BLM and USFS are doing some mapping of conifer encroachment and are also doing some treatments. All agencies are doing some reclaiming and reseeding for disturbed areas, but generally there does not seem to be any specific focus on sage grouse habitat at this time.
  • Issue 1b: Key privately owned sagebrush grassland habitats may be at risk of manipulation.
  • Discussion: NRCS and FWP are the agencies that provide and/or administer incentive programs.
  • Conservation Actions:
    Although generally BLM does not get involved in conservation easements, the BLM and the state are working on a few in southeastern Montana.
  • Issue 1c: Information regarding sagebrush distribution is incomplete.
  • Discussion: BLM, USFS, and FWP are working cooperatively on the effort to obtain and map better information on sagebrush related to sage grouse needs.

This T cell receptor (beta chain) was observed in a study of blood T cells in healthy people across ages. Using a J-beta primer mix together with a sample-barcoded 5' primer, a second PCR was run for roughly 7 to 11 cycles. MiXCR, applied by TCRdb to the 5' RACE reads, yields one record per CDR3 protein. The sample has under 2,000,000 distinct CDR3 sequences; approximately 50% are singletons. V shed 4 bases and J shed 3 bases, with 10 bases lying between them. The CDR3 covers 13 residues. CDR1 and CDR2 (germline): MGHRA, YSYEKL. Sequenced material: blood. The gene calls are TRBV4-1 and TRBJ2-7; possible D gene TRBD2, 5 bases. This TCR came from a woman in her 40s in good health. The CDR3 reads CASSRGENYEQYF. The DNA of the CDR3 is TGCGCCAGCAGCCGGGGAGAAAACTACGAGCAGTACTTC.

• Conservation Actions:
    Soils maps could be used to refine the sagebrush cover mapping. Areas of sagebrush should be compared against topography, since sage grouse prefer flat expanses. Mapping at the state level (mid- to broad-scale) has been done as part of the FWP Sagebrush Initiative program.

Goal 2: Provide for a density, composition, and diversity of sagebrush in Montana that meet seasonal needs of sage grouse while contributing to overall community health.

  • Issue 2a: The age distribution of sagebrush may have been altered by management, e.g., a young stand recovering from disturbance or a mature stand with poor regeneration
  • Conservation Action 1: Map and inventory areas believed to be deficient in quality of habitat or exhibiting poor health.
  • Discussion: People may be aware of areas in poor condition, but these have not been mapped.